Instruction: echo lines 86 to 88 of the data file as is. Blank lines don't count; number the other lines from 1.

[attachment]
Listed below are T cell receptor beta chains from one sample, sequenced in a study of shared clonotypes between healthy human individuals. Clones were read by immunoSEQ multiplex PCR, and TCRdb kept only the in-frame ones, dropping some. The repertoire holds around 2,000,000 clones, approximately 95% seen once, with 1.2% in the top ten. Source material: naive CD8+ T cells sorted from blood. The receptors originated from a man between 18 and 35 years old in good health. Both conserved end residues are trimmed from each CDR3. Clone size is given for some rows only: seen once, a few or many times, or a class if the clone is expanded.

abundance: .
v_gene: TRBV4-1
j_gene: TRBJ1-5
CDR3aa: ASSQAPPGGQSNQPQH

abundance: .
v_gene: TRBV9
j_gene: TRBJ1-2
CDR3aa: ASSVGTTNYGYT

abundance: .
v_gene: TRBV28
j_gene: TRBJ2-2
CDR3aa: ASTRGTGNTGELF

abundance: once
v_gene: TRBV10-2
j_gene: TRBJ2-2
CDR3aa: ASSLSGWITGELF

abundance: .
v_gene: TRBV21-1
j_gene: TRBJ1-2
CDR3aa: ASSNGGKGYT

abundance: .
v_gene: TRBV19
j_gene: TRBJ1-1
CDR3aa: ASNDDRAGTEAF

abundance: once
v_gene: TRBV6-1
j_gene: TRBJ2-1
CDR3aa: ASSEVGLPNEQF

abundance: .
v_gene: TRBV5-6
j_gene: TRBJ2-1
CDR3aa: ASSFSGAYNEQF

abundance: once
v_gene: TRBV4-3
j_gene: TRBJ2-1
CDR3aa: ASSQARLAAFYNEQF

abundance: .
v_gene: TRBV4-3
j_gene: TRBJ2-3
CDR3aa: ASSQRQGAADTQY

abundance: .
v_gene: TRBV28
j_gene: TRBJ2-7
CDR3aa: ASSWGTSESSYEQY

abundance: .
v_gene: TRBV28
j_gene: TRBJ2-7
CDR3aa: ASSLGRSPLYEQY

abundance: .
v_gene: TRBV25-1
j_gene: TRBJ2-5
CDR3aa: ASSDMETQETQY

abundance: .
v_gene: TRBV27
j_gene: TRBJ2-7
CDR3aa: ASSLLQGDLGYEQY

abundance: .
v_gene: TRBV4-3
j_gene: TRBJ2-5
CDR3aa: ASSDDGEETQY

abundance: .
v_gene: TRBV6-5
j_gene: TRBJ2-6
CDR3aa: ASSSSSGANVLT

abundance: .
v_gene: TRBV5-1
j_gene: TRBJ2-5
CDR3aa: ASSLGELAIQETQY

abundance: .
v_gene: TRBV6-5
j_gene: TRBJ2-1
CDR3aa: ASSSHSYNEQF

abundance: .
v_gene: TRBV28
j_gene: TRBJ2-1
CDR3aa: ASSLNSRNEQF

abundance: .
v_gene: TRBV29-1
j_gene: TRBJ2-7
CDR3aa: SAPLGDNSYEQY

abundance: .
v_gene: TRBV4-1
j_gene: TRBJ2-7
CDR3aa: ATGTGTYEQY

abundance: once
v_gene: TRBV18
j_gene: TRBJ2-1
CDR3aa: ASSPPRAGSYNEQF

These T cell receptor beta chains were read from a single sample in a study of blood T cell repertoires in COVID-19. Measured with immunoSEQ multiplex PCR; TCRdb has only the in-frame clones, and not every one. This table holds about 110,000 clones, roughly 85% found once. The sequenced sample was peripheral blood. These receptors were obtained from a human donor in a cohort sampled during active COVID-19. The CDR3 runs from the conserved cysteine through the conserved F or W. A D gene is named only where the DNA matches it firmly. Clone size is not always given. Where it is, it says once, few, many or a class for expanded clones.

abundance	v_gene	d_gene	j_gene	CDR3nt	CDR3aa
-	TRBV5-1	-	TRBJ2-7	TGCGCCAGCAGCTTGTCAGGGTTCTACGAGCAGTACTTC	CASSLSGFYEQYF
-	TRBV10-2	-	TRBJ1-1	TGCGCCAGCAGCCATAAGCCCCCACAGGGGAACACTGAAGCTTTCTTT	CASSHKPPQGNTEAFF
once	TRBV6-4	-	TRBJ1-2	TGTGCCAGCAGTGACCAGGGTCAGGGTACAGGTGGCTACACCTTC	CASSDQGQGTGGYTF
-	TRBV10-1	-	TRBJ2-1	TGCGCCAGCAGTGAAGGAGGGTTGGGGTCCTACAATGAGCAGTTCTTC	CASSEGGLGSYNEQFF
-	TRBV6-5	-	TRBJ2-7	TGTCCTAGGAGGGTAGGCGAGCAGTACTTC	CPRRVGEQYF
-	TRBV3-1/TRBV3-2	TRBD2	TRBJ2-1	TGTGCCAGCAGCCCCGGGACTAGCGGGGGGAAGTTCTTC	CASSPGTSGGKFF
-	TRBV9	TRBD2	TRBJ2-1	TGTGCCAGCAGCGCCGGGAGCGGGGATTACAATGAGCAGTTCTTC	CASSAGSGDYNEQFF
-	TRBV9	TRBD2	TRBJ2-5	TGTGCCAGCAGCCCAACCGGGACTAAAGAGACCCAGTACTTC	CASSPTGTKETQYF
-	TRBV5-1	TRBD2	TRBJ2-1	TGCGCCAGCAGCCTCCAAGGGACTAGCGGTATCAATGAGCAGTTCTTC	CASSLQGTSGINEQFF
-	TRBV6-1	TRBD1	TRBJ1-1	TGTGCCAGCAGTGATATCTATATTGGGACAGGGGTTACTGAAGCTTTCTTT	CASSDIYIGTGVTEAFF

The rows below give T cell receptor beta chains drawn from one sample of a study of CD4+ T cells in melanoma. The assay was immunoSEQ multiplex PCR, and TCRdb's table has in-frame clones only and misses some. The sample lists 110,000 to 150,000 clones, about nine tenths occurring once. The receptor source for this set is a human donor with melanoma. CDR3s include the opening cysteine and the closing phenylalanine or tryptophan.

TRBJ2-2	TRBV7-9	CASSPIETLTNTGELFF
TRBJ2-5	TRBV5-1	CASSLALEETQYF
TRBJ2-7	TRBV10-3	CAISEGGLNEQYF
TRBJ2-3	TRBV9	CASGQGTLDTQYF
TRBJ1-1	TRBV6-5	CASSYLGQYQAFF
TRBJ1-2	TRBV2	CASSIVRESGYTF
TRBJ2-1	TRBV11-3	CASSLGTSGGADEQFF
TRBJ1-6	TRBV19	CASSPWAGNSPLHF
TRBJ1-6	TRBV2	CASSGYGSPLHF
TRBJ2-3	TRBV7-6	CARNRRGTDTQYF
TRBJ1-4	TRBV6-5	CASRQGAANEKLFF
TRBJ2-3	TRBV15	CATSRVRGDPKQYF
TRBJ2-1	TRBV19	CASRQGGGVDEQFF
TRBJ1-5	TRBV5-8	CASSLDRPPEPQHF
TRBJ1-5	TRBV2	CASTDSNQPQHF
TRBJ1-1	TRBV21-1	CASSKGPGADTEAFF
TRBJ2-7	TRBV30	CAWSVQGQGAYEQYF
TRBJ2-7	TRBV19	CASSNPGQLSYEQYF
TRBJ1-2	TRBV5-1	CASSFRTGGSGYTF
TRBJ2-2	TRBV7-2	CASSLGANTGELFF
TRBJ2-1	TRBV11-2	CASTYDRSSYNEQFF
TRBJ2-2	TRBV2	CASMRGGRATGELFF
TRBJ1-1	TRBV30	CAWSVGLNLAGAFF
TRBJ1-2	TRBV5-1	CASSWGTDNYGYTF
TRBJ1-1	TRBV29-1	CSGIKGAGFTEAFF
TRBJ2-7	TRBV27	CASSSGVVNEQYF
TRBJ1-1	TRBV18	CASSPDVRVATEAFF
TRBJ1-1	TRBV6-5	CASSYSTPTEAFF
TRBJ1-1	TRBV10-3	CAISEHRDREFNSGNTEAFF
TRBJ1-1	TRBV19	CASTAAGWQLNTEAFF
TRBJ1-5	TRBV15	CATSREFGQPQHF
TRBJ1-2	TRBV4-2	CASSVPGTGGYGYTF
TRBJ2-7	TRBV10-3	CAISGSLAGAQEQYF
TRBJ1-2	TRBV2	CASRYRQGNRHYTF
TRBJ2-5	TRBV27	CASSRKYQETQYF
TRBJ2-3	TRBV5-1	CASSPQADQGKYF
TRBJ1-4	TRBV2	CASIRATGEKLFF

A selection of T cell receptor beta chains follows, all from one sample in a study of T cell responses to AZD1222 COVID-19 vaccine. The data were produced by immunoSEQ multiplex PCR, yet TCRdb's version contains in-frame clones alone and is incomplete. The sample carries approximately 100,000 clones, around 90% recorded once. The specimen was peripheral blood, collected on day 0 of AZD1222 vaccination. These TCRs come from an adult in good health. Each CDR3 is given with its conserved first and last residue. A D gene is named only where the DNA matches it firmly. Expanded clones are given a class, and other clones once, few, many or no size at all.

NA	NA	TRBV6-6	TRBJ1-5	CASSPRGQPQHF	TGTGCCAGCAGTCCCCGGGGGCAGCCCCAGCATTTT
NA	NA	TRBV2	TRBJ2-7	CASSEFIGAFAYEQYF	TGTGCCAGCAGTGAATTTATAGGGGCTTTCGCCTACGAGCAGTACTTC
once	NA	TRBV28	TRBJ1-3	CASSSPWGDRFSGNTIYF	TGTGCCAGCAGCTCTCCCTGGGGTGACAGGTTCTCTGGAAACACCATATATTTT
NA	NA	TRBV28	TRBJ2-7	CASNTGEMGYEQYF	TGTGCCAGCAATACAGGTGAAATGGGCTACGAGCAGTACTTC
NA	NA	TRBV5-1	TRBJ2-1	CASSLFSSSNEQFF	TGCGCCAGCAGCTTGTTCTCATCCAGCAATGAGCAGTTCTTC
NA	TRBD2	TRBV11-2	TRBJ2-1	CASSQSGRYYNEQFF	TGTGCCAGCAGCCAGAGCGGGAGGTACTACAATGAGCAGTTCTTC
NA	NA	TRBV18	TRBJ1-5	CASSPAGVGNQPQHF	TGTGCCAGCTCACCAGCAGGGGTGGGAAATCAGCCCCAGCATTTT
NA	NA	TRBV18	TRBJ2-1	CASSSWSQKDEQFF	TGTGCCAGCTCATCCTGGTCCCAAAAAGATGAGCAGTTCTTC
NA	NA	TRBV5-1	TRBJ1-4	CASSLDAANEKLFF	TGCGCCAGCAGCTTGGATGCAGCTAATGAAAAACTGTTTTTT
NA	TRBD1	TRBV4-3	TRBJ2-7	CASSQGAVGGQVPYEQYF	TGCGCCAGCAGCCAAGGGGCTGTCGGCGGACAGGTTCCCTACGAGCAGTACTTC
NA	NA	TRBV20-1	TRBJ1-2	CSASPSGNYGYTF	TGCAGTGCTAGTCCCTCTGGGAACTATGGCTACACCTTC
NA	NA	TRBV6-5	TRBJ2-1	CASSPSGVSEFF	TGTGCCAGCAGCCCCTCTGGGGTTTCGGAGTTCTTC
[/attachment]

abundance: once
v_gene: TRBV18
j_gene: TRBJ2-1